BMW 1 Series three-door hatchback on-the-road prices from April start at 16,185; five-door models begin at 16,715. But under the current economic climate, it is the 118d lower-CO2 variants which interest me most. The three-door versions fitted with this turbodiesel engine start from a reasonable 18,350 (five-door versions from 18,880). Both body styles are available with Standard, ES, SE and M Sport levels of specification.

My test car was the 118d SE three-door, priced at 20,300. That's more or less the same price as the smaller MINI Cooper D Clubman with Chili option pack. For comparative purposes, the Clubman has a 1.6-litre turbodiesel engine; the larger BMW 1 Series 118d a 2.0-litre unit.

Whilst some customers will be interested in the trendy style and fuel economy afforded by the MINI Clubman, the better proposition is the
1 Series — three or five-door. Both marques are premium brands.
In truth, the BMW 1 Series has as its main competitor the Audi A3 — also available in three- and five-door bodystyles — and that range
also has sub-120g/km green 'e' variants with 1.9-litre, 119g/km TDI engines priced at 16,660 and 17,160 plus options. So, with like-for-like specification, the Audi A3 TDIe and the BMW 118d are more or less the same price. The A3 is due for a facelift shortly, so prices might increase.

The 118d has slightly more power and torque than the A3 TDIe, so it
is faster both for top speed and acceleration and the BMW's engine is certainly more refined. However, the A3 is more economical, with an average fuel consumption of 62.7mpg — and my test car achieved exactly that! The CO2 figures are the same (at 119g/km) so the same 35 road tax bill applies. However, the BMW 118d is supposed to return 62.8mpg but my test car, covering the same sort of week-long driving conditions as the A3, only recorded a disappointing 47.8mpg.

In my view the BMW 1 Series 118d three-door is, overall, marginally the better car of the two because it is more user-friendly and currently more modern. It is easier to see out of when parking, there is more rear seat legroom (just) and the engine is much quieter, although not so fuel-friendly. Neither car will really cause their owners any regrets and, for some people, the Audi brand's desirability is currently stronger.

But to return to test car in question. The three-door 1 Series looks much more of a sporty car than its five-door stablemate, almost coupe seen in side profile. The heavily-contoured side styling lines, the low side sills, the bold BMW front end and the neat tailgated rear combine to create a particularly smart package.

The 118d, in SE form, is pretty well equipped with a six-speed manual transmission, 16-inch lightweight steel wheels, six airbags, stability and traction control, remote control alarm, 60:40 folding rear seats, twill cloth upholstery, electrically-operated door windows and heated mirrors, on-board computer, stereo radio/CD player, automatic climate control, sports steering wheel with multi-function buttons and rear parking sensors.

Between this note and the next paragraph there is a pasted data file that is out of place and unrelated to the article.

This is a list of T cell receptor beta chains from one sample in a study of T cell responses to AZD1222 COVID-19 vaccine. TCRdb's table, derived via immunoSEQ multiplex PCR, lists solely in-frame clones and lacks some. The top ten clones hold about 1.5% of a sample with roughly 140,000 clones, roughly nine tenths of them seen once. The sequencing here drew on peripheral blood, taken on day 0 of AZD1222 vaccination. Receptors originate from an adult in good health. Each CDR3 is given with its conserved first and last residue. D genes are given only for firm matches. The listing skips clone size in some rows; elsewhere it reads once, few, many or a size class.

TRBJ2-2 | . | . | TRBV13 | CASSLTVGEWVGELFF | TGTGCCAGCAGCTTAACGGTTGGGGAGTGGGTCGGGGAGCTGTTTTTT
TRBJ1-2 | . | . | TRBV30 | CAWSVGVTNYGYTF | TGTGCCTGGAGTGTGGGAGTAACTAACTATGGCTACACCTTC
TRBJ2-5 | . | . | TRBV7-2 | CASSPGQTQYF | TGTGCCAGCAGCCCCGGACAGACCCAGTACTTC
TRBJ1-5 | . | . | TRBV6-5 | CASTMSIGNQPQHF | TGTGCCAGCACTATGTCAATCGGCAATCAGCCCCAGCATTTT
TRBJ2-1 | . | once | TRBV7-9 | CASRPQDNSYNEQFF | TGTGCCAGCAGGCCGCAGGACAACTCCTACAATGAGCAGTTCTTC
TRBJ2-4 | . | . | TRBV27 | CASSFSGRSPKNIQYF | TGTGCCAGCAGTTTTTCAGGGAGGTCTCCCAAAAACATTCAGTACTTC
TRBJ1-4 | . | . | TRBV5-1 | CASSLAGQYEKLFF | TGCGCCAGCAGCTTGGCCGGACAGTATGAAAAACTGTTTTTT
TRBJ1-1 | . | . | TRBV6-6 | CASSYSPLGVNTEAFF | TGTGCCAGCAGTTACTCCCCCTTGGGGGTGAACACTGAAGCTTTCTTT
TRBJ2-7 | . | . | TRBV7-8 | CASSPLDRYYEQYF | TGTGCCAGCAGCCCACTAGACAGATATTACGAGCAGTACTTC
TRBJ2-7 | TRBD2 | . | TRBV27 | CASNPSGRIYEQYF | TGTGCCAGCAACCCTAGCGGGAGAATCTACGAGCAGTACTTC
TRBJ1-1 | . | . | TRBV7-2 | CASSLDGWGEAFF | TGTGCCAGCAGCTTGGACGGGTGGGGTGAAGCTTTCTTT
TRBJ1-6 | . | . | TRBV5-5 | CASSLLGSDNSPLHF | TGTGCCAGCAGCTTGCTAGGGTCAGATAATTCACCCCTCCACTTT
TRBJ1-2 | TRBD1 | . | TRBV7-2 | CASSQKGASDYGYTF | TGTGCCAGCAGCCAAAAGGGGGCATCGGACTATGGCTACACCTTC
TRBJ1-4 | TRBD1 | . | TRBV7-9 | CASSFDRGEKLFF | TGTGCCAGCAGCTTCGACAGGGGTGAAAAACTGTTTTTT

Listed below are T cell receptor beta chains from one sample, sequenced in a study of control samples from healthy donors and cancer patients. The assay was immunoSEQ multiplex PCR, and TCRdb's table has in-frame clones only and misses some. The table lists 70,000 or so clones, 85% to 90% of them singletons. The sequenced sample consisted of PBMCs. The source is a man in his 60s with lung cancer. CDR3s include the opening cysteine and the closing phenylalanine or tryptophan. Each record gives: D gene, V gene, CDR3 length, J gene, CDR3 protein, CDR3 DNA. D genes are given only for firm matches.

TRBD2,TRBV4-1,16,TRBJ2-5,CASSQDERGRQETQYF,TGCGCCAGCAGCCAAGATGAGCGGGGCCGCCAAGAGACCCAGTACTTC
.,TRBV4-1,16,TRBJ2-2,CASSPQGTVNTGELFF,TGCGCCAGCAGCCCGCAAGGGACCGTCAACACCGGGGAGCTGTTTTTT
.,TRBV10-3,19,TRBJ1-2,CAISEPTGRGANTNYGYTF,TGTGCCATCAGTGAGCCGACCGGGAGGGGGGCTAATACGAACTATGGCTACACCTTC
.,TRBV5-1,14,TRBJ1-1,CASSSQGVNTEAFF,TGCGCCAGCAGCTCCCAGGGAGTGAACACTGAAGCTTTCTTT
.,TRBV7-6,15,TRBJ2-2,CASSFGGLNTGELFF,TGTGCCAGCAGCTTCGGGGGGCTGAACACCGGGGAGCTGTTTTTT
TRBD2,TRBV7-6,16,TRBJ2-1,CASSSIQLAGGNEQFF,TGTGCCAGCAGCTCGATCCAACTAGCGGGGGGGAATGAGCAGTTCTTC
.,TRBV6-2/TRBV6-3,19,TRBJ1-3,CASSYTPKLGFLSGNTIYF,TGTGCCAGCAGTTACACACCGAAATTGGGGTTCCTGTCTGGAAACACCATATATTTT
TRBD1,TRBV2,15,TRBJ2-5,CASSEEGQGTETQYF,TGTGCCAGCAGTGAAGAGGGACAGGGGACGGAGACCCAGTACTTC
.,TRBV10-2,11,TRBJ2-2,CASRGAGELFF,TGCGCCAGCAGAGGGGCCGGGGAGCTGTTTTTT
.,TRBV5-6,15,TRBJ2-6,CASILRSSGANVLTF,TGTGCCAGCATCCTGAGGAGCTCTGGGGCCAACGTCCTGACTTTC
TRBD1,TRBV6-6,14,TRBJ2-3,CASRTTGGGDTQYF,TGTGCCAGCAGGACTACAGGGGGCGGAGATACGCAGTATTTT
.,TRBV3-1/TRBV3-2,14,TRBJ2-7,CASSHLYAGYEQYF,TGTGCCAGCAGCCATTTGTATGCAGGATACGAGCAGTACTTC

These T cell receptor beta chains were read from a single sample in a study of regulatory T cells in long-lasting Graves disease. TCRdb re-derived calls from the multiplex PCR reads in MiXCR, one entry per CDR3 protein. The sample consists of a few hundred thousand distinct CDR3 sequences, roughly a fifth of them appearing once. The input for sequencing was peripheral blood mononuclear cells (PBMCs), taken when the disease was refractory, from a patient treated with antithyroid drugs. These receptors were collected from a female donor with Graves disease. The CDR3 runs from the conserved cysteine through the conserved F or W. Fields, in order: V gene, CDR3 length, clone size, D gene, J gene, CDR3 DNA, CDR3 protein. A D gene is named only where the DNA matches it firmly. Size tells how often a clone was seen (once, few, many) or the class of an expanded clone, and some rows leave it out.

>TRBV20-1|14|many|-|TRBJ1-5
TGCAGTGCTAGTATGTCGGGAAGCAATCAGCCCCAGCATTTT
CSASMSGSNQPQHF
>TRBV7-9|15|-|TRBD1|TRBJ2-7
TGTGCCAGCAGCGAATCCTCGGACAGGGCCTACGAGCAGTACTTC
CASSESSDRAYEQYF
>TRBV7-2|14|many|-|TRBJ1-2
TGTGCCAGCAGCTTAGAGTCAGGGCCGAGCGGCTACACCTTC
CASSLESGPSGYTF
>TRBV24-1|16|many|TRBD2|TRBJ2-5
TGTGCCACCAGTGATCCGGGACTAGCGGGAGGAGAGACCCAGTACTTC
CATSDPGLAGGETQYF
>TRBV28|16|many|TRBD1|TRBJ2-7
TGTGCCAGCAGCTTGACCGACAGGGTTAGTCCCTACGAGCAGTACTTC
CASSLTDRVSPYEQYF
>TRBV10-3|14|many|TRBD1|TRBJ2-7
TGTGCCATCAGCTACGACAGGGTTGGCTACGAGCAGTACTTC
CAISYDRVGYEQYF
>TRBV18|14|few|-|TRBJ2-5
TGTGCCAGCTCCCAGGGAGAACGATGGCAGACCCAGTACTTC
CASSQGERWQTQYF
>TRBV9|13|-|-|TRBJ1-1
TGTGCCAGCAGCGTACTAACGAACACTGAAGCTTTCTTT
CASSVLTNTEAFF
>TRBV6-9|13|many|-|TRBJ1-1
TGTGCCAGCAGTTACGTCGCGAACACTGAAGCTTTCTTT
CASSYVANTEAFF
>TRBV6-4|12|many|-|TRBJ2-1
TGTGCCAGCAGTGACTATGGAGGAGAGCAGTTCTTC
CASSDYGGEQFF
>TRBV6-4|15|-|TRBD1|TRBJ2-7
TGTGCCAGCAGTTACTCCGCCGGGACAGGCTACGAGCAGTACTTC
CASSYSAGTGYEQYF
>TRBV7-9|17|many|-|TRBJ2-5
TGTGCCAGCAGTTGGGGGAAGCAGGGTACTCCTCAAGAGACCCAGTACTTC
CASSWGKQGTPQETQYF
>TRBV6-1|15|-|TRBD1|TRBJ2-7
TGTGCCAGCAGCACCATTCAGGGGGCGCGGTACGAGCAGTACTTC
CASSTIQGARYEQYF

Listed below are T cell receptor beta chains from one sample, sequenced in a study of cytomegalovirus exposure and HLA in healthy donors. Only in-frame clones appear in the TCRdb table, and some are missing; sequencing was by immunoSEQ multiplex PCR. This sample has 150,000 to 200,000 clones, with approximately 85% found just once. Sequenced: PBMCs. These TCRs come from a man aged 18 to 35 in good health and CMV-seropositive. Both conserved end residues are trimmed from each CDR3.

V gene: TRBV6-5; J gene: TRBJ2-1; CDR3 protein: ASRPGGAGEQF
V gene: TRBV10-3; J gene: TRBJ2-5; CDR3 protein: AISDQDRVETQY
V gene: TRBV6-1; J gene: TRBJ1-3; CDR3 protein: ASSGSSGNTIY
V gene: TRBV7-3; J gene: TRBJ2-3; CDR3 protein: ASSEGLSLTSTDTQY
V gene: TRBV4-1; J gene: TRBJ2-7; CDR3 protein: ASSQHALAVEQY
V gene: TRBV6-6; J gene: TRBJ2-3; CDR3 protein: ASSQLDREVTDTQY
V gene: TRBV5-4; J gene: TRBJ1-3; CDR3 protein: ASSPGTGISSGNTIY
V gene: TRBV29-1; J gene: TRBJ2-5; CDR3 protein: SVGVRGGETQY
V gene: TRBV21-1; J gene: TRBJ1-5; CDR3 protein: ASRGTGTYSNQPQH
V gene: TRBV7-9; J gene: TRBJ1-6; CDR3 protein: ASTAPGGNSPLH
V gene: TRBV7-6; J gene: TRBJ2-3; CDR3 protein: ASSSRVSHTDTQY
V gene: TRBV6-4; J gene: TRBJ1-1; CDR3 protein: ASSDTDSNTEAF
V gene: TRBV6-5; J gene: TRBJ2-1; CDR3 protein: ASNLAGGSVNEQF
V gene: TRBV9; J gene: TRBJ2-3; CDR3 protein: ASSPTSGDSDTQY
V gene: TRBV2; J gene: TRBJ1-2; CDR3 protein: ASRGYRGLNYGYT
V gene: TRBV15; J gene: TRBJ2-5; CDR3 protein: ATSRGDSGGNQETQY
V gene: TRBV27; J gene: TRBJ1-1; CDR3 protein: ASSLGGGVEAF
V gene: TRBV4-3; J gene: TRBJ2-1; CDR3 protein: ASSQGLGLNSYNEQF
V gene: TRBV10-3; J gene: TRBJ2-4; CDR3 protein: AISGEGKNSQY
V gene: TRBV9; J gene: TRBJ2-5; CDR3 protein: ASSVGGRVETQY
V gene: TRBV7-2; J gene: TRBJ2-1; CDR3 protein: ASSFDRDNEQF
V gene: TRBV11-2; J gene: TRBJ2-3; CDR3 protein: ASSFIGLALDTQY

Its standard-fit EfficientDynamics package includes low-rolling resist-ance tyres, automatic engine stop/start, intelligent alternator with brake energy capture, electromechanical power steering, optimum gear change indicator and aluminium suspension components.

The six-speed manual transmission has longer fifth and sixth gear ratios to optimise fuel economy, so the driving experience on country roads
is a little different to other high-torque diesel cars: in some circum-stances it is necessary to drive in fifth gear at mid-range speeds rather than sixth. However, there is enough torque to keep gearchanges to a minimum and let the engine do the work when acceleration from 50 to 70mph is required. On open roads and motorways, the high gearing makes for relaxed and economical driving.

The stop/start system, which can be switched off, works well. There are quite a number of cars with it, but it will take newcomers to the technology a short time to get used to it. Come to a halt, disengage gear, on with the handbrake and the engine stops. Put your foot on the clutch and the engine re-starts automatically.

My test car returned nowhere near the official mpg figure and rear legroom is limited (although that doesn't stop it being an ideal car for singles or couples), but I do like the looks of the BMW 1 Series three-door. Sure it's smart — but I like the performance and low taxation costs of the 118d engine even more. Add to that the excellent handling — thanks to its front-engine and rear-wheel drive layout — a great engine, low emissions, reasonable fuel economy and a smart interior and you have car with 'winner' written all over it! — David Miles

BMW 118d SE 3-door | 20,300
Maximum speed: 130mph | 0-62mph: 8.9 seconds
Overall test MPG: 47.8mpg | 143bhp | 221lb ft
| CO2 119g/km